agreements have have nearly the impact on trade, on globalization. he said something about releasing growth. there always advertised that way. there's going to be huge benefits for us. every time it never lives up for thought. in fact, the people who make those claims about how dramatic the economy is going to be and how many workers are going to benefit are actually really hurting themselves because the public doesn't buy it at all. so if you actually want to have more free-trade policy, more agreements he signed, you have to take down its rhetoric about how they're going to solve all our problems. >> i would do that in a heartbeat if on the flipside, everyone would stop -- >> i agree with that as well. >> yes, right here. >> i miss you were hired for the school. i want to get back to your importance about the point of head start.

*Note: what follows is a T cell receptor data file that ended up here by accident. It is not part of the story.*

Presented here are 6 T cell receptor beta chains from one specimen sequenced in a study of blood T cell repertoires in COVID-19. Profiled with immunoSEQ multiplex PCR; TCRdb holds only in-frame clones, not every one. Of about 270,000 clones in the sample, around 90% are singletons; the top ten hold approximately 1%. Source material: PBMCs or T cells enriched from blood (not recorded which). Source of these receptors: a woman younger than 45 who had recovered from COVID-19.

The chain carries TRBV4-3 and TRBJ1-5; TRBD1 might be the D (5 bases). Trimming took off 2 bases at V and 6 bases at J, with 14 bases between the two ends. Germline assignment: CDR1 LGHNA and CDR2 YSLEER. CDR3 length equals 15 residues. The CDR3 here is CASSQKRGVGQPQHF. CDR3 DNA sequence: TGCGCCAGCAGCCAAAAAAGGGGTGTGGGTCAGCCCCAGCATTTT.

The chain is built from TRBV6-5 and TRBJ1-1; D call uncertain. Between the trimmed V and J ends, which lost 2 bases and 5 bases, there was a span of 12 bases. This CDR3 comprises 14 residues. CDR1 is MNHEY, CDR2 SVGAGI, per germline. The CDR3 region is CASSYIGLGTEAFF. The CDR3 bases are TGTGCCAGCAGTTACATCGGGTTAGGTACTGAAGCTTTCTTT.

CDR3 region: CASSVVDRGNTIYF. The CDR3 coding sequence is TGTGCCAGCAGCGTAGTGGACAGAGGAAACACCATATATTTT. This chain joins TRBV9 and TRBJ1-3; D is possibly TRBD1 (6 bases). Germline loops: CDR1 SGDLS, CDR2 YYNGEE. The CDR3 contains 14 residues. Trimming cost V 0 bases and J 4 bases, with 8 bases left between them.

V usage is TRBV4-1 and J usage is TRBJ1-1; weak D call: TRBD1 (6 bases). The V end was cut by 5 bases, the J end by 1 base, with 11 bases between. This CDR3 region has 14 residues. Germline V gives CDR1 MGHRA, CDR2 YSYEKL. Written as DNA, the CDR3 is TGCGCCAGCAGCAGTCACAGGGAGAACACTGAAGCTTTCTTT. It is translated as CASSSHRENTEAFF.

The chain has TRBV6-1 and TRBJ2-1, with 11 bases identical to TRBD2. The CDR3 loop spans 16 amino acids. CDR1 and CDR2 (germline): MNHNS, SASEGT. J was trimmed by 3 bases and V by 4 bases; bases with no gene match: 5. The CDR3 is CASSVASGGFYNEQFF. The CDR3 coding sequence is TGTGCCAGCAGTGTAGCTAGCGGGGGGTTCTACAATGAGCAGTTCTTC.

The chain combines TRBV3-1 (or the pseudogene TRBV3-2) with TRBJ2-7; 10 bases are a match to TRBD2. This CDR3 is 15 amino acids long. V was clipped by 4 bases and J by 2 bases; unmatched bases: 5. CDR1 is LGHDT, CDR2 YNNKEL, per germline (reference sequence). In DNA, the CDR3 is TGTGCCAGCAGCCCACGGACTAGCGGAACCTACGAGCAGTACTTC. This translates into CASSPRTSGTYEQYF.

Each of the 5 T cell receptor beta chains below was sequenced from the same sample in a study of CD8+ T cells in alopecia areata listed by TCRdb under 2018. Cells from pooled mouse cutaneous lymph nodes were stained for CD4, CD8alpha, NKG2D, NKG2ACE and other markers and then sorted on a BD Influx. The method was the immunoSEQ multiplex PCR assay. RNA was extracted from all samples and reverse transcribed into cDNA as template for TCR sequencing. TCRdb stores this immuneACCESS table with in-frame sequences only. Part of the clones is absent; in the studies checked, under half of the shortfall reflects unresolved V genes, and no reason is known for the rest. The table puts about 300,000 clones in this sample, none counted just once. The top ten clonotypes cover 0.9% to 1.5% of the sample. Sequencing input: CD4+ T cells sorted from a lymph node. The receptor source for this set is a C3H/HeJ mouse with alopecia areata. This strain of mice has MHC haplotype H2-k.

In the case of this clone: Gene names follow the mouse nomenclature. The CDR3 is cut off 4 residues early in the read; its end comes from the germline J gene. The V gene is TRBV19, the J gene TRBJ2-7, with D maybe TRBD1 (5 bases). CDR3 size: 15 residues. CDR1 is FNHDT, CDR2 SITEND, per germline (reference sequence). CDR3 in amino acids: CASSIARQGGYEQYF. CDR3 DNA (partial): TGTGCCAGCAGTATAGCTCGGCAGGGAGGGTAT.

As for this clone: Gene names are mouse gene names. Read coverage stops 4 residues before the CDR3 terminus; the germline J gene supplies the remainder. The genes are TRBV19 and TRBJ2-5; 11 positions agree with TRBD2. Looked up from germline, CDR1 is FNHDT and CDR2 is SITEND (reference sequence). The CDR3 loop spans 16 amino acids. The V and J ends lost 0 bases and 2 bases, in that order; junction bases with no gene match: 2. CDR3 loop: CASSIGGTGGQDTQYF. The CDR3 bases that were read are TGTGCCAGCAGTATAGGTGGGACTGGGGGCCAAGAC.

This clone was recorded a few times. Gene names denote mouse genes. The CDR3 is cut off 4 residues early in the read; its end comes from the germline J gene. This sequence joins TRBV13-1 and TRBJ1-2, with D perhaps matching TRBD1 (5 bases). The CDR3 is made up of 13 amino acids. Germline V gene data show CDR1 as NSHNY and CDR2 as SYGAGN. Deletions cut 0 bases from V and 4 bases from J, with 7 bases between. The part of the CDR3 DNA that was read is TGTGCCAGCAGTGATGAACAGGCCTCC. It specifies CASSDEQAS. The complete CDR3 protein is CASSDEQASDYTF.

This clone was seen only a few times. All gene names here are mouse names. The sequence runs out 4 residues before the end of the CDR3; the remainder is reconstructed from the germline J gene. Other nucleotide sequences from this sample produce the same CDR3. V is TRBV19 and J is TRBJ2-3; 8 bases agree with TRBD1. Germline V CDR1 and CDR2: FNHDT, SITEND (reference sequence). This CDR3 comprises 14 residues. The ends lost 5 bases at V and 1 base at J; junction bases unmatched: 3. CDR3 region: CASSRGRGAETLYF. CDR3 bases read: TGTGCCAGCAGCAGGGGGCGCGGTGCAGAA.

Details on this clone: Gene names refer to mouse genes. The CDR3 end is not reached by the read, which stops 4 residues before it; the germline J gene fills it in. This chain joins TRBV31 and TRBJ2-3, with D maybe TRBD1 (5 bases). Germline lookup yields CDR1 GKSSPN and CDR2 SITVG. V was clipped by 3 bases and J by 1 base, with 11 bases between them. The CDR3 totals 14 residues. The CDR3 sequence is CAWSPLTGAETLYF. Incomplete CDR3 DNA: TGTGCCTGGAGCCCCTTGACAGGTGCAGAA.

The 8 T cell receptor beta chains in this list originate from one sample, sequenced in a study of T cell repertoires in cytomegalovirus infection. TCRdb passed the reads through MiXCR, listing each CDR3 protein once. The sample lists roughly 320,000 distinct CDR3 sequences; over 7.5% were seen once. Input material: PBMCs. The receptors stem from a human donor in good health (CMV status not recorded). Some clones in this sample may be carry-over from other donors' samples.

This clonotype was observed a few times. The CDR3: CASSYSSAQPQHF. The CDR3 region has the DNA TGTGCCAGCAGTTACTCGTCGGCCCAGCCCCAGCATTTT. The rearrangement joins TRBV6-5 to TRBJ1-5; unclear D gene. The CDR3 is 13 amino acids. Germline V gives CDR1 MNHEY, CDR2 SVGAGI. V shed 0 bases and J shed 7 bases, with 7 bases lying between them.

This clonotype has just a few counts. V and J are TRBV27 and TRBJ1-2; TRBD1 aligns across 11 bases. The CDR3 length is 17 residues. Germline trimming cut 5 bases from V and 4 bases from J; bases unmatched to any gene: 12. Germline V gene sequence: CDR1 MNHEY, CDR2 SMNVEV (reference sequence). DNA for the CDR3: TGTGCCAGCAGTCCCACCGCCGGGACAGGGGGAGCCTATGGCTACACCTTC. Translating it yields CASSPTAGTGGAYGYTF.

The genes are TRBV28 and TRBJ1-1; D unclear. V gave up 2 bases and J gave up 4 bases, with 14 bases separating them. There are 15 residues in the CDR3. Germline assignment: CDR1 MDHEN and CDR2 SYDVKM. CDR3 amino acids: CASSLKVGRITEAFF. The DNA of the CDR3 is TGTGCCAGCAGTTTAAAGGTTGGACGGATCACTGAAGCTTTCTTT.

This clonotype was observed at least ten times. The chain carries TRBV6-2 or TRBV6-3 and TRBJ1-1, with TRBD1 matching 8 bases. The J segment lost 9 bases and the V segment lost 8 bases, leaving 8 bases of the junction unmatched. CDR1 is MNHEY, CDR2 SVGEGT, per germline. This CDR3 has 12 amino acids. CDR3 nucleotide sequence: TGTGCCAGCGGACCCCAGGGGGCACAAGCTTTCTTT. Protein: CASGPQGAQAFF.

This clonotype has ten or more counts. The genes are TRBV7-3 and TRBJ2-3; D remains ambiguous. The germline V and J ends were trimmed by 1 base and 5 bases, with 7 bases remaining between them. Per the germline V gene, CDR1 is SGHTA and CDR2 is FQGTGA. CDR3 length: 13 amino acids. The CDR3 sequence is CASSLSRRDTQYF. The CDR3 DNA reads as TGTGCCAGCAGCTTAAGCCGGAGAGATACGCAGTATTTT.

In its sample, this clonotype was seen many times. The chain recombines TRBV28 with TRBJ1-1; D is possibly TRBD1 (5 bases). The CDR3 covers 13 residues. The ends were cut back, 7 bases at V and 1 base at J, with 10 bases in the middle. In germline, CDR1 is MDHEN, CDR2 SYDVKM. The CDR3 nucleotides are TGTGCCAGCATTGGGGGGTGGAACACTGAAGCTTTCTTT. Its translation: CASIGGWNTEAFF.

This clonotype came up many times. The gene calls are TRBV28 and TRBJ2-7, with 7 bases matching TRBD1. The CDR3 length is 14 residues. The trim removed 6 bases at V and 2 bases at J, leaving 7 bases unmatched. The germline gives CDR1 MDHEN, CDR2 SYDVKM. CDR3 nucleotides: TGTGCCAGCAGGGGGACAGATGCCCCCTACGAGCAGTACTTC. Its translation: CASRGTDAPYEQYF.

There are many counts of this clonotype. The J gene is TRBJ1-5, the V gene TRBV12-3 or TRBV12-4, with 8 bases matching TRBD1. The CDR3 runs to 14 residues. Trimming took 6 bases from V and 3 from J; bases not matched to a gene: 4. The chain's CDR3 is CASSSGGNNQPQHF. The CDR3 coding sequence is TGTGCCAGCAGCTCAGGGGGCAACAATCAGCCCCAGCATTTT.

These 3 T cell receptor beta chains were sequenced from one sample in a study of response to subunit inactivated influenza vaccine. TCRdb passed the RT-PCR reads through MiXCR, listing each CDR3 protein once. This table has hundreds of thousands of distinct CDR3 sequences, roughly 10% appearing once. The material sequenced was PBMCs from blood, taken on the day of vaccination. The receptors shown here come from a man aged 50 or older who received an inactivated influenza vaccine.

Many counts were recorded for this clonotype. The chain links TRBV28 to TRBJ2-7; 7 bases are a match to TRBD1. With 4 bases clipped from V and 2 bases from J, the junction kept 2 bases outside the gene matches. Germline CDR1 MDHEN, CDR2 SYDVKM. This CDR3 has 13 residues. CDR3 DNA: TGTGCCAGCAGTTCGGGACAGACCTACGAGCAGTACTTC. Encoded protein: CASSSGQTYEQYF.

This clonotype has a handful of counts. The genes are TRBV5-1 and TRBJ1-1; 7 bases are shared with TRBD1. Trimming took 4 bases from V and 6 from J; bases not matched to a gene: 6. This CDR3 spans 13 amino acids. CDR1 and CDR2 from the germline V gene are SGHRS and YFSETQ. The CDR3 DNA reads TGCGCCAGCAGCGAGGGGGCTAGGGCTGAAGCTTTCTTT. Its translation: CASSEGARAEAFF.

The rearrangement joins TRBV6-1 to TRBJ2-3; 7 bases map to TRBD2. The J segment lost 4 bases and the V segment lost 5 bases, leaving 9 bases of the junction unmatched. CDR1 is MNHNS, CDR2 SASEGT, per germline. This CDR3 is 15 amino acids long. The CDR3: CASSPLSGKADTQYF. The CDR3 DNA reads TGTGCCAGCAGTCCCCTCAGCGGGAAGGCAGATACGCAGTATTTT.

a major piece missing from her total education system is that i'm going to call a complex systems. we train people to be an expert. when i talk to someone to usaid between them to understand your buttonhole, not that it's on your jacket or you're wearing the jacket. everything is linked. we teach people to think it stovepipes. and the connection so you understand the consequences of the choices you're making. anyway, there's tonight changes that go on in our educational system starting kindergarten. >> you're absolutely right. >> how do we make it happen? >> the best is golden cats out of harvard, where the illustrated but we do in our educational system as we prepare young americans to work in the industrial economy, which the great thing about henry ford is create a system. the bad it was secreted a system of replaceable people in the